Brats With Blue Checks Remind Us of Amazon, Facebook and Twitter's Genius
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There’s a perhaps apocryphal anecdote that’s been spreading around for years that Target, based on the buying habits of its female customers, often knows before they do if they’re pregnant. Which is wonderful.

It’s a sign that Target is working feverishly to know its customers, and to have in stock what its customers want when they want it. And often before they want it. Please stop and think about this.

And in thinking about it, consider the anecdotes that emerged from the old Soviet Union. At restaurants the menus were immaterial, as were orders placed by customers. Dinner was whatever inedible food item that the restaurant had in the kitchen, and that they chose to put in front of you. Peter Osnos was Moscow bureau chief for the Washington Post back in the 1970s, and was notably fashionable. During the Moscow years he and his wife cut each other’s hair so awful were the alleged hairdressers. In The Russians, Soviet-era New York Times Moscow bureau chief Hedrick Smith remarked that while Americans complained endlessly about lines for gasoline in the 1970s (logically born of price controls), in the Soviet Union there were lines for everything, and everything was substandard on the very slim assumption that anything was available.

Such is life in a country bereft of a profit motive. Put another way, if profits are illegal what’s the point of learning about one’s customers?

This is all worth keeping in mind as an intensely spoiled pundit class beats up Big Tech for essentially making its users “the product.” Supposedly there’s something sinister about this profit motive. It’s become especially noisy since Elon Musk had the temerity to suggest that “Blue Check” users of Twitter should pay for the designation. In response whiny pundits essentially claimed Twitter should be paying them for making Twitter such a popular destination, or that Musk’s officious ways should cause people to get off of social media altogether. They're bluffing. Kind of like the celebrities who claim in every election cycle that they'll leave the U.S. if so-and-so wins. 

As evidenced by the deep in thought, famous, or both attaining the checks in the first place, Twitter is very valuable to its most prominent users. While access to the site is free such that users are the “product,” stop and think how valuable a prominent Twitter presence is to those who are either important, or just think they are. Some monetize the latter through the publication of books, some through payment for pageviews of their opinion pieces, some through promotion of a new movie or television show, and some through handsome pay that springs from side or full-time work as “influencers.” If anything, Musk should be charging the brats with the blue checks quite a bit more. As their usage indicates, they get much more than $8/month out of Twitter. All the designated give up is better knowledge of themselves so that – yes – Twitter can direct advertisers to those most likely to be interested in whatever they’re selling.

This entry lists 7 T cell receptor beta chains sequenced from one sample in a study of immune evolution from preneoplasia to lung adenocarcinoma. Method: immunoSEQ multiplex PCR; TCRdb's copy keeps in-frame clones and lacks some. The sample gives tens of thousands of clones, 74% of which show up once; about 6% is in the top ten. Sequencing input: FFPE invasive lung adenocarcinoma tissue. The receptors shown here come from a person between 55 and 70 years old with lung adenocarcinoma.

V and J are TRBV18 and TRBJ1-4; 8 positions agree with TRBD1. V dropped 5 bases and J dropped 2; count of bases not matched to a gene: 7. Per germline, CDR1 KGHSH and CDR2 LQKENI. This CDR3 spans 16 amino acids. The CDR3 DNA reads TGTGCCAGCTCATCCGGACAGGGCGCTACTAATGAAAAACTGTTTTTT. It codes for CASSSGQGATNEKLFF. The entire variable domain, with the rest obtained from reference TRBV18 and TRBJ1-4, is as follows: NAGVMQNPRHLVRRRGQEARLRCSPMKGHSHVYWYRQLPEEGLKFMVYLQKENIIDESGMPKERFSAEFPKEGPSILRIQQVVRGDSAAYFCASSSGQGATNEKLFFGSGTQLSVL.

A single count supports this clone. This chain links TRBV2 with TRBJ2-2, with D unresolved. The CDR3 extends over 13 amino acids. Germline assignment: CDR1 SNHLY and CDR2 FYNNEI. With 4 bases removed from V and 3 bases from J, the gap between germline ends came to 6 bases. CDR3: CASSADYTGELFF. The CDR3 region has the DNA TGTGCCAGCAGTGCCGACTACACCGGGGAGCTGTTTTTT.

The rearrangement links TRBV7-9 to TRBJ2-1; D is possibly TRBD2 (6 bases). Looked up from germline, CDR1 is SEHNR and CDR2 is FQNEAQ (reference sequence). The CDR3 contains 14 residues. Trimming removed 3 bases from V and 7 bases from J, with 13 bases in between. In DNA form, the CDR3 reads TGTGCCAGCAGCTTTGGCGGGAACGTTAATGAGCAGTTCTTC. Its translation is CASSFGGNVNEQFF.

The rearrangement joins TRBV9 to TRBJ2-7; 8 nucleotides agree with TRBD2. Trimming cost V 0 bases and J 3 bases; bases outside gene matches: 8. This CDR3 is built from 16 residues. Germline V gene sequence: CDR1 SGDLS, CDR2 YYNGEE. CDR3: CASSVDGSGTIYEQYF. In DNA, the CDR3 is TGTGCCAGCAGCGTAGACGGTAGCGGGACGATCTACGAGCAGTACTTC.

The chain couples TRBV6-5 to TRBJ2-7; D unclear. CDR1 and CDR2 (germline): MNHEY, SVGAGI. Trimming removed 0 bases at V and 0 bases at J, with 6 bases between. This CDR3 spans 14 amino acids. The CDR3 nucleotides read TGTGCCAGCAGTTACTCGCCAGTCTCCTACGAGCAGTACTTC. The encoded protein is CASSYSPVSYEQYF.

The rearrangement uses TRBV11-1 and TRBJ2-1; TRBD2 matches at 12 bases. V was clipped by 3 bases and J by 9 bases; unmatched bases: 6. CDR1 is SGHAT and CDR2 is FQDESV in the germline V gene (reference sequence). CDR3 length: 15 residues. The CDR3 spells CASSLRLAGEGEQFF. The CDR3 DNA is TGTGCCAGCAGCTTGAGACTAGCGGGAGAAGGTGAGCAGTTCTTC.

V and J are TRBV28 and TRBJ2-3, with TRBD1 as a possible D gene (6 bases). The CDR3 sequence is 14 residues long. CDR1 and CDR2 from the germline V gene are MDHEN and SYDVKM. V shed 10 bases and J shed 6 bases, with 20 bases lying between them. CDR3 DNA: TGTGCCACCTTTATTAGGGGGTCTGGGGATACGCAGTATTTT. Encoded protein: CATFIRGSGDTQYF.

Facebook should be viewed similarly, along with its subsidiary in Instagram. Users are exposed to more and more of what they want in return for revealing more of themselves to Facebook and Instagram. And the “products” feel violated? Or used? Oh please, they doth protest way too much as anyone who has spent time on either Facebook or Instagram knows very well. Lest we forget, the users of both sites frequent both given an unquenchable desire to tell thousands – and millions – all about themselves. Yet Facebook, or Meta is the enemy for snooping? And what of the myriad businesses that have been launched free of marketing costs thanks to these two essential sites? Here’s a bet: if Facebook and Instagram ever charge for usage they won’t see visits fall much at all. The social media giants are a bargain

What about Amazon? Supposedly it “listens” to us through Alexa, and no doubt learns enormous amounts about us from what we buy and don’t buy on Amazon itself. Yet some are bothered. Why? Would Amazon shoppers prefer reduced access to goods and services in concert with slower delivery? The question answers itself.

It all speaks yet again to just how spoiled Americans have become, and realistically how clueless they are to what life would be like absent the profit motivated. Amazon is spying on us not because it’s in cahoots with the federal government, but precisely because it’s not. And since it’s not, it’s endlessly searching for ways to understand us so that it can first meet our needs, and even better, anticipate what we might need. Call out for Alexa if you’re wondering about the meaning of the previous sentence.

In a sense all the whining is a sign of progress. If Americans are this spoiled, life must be pretty grand. And that’s a good thing. Still, it’s difficult to not occasionally yearn for the entitled to have a taste of the past so that they’ll cease being so offended by our wondrous present. In the past, so many suffered under governments that didn’t care to learn about them. Not so ironically those who desired worthy goods and services were reduced to risking their freedom and lives by transacting with black marketeers who actually did care to learn about them, and their needs.

John Tamny is editor of RealClearMarkets, Vice President at FreedomWorks, a senior fellow at the Market Institute, and a senior economic adviser to Applied Finance Advisors ( His latest book, The Money Confusion: How Illiteracy About Currencies and Inflation Sets the Stage For the Crypto Revolution, releases today. 

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